Joins us again next time was we continue to go over the history of the home heating system and how, eventually, it has lead to modern furnaces that we are now able to enjoy. If you find that your furnace needs a checkup, don’t hesitate to contact the expert at EcoLife Home Comfort. Our technicians will come to your home, inspect your furnace, and let you know if any maintenance work needs to be done.

Improve The Efficiency Of Your Furnace

Help Your Furnace Help You

 

As this blog is being written, it is currently -4 degrees centigrade in Toronto. While that is certainly not the coldest it has ever been in our fair city, it’s still pretty cold. Here at EcoLife Home Comfort, we want to help everyone stay as warm as possible this winter. A warm home is a happy home, and one of the keys to having a warm home is having a furnace that properly produces heat. While most furnaces do a great job in keeping a home warm, some need a little bit of help. It’s not that they aren’t trying to heat as efficiently as possible, it’s just that they may not have all the necessary resources to effectively complete their task. To help you help your furnace, we are going to use today’s post to list out a few things you can do to help improve the efficiency of your existing furnace. These tips could be the difference between a winter with nor furnace issues and a winter where blankets are an indoor necessity.

 

Follow These Tips To Improve Furnace Efficiency

 

Most modern furnaces claim to have an efficiency rate of a little over 90 percent. This is good for consumers because not only does it mean that their furnaces are keeping their house warm, it also means that the furnace is not costing them more money than it should. However, what if your furnace needs a little help attaining this level of efficiency? Perhaps your furnace is a little older, causing it to struggle to keep up with your demands. Below, we have listed a few things you can do to ensure that your furnace is cranking out heat as economically as possible.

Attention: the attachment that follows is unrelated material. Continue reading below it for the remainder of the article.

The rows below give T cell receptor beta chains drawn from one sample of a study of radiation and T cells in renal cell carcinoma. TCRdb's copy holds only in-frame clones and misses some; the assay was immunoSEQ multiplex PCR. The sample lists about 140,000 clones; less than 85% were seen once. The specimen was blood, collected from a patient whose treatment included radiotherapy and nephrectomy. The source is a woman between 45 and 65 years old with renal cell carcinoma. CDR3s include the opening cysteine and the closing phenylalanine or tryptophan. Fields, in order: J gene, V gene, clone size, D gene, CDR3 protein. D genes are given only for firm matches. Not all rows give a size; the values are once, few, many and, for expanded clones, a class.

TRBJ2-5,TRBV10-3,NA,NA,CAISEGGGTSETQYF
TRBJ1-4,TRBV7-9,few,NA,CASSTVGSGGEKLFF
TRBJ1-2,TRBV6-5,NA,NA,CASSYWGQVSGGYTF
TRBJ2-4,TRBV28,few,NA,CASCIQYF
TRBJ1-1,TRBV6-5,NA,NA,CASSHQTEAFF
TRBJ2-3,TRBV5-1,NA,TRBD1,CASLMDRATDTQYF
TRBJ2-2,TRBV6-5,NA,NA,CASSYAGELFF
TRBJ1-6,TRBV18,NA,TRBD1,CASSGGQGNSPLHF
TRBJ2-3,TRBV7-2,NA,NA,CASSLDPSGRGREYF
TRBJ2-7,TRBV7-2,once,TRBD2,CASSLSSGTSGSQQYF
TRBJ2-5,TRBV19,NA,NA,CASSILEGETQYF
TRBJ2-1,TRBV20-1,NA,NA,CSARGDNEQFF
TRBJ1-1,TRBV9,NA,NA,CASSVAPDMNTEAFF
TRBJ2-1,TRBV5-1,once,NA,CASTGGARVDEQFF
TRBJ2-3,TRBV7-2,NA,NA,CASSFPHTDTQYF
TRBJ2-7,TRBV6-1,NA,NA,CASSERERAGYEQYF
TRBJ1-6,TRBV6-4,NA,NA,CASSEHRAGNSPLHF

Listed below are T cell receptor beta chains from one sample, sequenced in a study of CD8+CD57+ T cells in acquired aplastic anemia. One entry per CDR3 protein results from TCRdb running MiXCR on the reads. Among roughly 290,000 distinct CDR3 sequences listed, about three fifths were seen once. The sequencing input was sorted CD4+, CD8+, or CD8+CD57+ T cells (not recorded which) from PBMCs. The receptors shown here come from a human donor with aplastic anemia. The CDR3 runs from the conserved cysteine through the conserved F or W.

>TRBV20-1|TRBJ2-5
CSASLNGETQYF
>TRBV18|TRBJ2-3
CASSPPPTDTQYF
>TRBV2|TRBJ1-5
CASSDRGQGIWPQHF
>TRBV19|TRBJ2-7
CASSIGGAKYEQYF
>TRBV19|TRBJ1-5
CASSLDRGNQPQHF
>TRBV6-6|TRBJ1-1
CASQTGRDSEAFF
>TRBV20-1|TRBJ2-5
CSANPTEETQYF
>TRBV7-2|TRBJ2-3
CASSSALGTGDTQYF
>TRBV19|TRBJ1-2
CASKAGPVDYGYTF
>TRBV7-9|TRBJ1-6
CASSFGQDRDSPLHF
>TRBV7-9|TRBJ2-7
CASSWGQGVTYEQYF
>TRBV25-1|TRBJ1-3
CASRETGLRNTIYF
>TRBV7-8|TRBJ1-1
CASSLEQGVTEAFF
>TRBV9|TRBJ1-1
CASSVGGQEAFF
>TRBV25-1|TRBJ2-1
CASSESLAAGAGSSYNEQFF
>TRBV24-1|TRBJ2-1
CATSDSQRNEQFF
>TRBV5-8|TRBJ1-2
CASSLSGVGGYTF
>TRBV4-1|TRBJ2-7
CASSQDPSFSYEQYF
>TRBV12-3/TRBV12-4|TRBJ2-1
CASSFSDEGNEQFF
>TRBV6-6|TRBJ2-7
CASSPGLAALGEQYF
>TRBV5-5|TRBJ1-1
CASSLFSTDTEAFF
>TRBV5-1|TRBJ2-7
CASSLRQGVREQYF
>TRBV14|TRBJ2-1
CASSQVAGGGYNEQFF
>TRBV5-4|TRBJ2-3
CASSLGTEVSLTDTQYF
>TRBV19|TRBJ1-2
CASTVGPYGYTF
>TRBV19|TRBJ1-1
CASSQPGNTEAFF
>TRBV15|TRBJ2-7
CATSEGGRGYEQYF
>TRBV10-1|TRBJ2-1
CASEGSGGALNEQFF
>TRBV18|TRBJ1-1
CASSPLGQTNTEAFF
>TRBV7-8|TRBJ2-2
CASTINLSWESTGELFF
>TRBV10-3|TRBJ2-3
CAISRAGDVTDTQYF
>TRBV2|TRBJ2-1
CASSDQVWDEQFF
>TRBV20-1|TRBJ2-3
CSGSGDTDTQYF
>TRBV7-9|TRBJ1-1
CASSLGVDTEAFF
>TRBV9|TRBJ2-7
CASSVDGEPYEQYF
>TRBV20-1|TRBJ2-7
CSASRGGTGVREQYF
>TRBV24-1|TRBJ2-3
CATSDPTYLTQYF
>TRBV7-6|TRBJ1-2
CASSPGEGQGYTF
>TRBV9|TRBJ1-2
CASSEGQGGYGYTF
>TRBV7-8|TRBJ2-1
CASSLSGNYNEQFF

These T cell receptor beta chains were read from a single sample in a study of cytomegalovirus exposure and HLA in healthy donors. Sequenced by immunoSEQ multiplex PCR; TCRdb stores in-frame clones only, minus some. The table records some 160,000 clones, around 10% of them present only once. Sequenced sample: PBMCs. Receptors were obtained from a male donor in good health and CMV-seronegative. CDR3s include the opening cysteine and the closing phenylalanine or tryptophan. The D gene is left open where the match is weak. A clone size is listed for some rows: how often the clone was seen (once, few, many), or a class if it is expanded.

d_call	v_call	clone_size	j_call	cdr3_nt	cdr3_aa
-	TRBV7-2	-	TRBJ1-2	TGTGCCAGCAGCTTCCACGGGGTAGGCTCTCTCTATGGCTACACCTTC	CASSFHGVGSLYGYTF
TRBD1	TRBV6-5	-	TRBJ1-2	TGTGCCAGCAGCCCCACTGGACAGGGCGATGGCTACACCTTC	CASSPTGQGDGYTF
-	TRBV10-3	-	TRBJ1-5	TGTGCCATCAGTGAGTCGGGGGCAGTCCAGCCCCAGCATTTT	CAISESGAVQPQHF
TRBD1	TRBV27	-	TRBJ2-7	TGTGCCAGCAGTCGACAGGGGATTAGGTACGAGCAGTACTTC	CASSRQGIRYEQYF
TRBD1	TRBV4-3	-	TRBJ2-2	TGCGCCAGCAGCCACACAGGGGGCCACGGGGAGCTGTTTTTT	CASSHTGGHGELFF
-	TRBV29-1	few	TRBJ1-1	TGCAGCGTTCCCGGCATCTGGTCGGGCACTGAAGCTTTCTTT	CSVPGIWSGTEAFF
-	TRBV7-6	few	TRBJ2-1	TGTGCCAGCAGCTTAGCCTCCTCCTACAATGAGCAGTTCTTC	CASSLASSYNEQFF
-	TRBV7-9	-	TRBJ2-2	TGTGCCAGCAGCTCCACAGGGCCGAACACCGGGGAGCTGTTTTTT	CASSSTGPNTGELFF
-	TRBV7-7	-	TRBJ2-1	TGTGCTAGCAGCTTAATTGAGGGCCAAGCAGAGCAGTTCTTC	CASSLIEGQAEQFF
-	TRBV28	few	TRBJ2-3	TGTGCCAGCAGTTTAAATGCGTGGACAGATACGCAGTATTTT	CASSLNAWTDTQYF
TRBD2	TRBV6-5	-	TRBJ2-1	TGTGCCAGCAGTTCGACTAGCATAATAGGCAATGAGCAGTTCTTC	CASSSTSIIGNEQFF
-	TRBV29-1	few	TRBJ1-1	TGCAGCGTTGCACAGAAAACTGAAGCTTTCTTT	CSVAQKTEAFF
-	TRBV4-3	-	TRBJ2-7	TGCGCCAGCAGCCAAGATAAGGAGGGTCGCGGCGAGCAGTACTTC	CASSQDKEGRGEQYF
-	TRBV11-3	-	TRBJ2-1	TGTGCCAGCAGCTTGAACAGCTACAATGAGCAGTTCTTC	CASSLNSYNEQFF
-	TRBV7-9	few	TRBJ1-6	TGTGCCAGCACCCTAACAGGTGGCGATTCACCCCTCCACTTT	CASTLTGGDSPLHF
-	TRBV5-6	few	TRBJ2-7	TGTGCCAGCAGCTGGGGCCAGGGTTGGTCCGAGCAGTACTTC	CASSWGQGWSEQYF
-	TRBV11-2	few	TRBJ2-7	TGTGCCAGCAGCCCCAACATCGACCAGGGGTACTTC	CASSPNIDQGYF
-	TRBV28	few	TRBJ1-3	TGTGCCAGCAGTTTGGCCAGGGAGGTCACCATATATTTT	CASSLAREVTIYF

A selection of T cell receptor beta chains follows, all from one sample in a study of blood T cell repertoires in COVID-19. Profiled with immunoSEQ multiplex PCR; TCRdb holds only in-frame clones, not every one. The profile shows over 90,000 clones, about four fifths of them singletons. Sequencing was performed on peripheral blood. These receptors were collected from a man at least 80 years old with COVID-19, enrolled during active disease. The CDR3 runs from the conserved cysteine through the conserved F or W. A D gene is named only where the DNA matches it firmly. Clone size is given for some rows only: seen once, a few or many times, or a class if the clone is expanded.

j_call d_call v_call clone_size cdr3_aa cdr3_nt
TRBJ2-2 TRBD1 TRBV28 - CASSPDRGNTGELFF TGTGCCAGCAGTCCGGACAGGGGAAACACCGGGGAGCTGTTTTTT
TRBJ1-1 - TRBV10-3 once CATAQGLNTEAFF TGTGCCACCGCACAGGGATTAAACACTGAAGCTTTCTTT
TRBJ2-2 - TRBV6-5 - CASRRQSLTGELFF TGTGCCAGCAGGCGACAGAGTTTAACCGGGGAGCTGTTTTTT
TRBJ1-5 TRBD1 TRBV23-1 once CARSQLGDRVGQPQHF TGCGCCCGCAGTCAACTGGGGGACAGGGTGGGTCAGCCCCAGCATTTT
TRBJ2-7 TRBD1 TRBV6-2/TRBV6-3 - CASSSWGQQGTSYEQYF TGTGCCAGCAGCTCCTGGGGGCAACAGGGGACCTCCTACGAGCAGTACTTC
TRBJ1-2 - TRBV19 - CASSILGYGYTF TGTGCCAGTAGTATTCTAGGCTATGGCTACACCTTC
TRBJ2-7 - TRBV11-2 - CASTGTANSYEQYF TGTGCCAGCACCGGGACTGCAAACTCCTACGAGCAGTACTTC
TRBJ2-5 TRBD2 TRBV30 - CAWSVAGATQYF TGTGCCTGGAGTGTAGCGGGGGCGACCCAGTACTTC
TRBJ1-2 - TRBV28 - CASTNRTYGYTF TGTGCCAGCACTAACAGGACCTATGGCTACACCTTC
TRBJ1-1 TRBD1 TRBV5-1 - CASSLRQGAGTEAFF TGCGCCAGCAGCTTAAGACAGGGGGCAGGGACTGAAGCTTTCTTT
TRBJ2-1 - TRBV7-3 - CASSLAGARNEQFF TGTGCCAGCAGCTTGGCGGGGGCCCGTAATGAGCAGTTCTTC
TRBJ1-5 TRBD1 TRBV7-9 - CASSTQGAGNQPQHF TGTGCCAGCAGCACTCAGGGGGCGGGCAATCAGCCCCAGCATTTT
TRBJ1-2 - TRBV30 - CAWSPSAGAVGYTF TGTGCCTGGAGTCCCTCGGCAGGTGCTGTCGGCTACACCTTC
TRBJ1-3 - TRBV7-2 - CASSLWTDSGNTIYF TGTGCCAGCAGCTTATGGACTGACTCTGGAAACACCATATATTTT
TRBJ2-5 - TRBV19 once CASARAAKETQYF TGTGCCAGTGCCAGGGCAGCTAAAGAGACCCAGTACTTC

• Schedule Seasonal Maintenance: Although we harp on it quite a bit, having your furnace properly serviced on a seasonal basis can go a long way in ensuring that it is running as efficiently as possible. Just like an oil change for your car, these tune-ups can go a long way in making sure that your furnace doesn’t suddenly give out on you. Not only will the technician ensure that all of your furnaces parts are in proper working order, they can also clean the interior of your furnace of any dust or debris that has settled in the system.
  • Seal Up Those Leaks: Energy Star, that wonderful watchdog that puts ratings on all of your home’s appliances, estimates that as much as 20 percent of the air moving through your home’s duct system is lost due to leakage. 20 percent, no matter how you look at it, is a lot of lost heat. To help prevent this leakage from occurring, contact an HVAC technician, like those at EcoLife Home Comfort, and have them do an inspection of your home’s duct work. If you would rather try and patch the leaks yourself, be sure that you are using the proper materials. Ironically, duct tape is actually not that great for duct repair work. Instead, we suggest that you use adhesive-backed foil tape or duct mastic to not only plug up any leaks but to also act as another level of insulation.
  • Update Your Thermostat: While it may not seem initially obvious, the type of thermostat you have greatly affects the efficiency of your home’s furnace. If your home is still equipped with an old school thermostat that must be adjusted by moving a lever and only serves to manually turn the heat on and off, we suggest that you get a new one as soon as possible. While the world of thermostats in recent years has gone through some major changes, you don’t have to drop hundreds of dollars on a  fancy “smart thermostat” such as a nest. A programmable digital thermostat is entirely adequate for most homes, and allows for a level of precision that manual thermostats can only dream of.
  • Zoned Heating: If you live in a larger home and are looking for an effective way to reduce your energy bill and increase the efficiency of your furnace, a zone heating system might be just what you need. Zoned heating allow you to break up your house into a multitude of “zones”, giving you the ability to control the temperature in each zone independently from the others. This is advantageous for large houses with multiple rooms as it allows the homeowner to only send heat to the areas of the house that are in use while keeping unused areas at the house at a cooler, more cost effective temperature.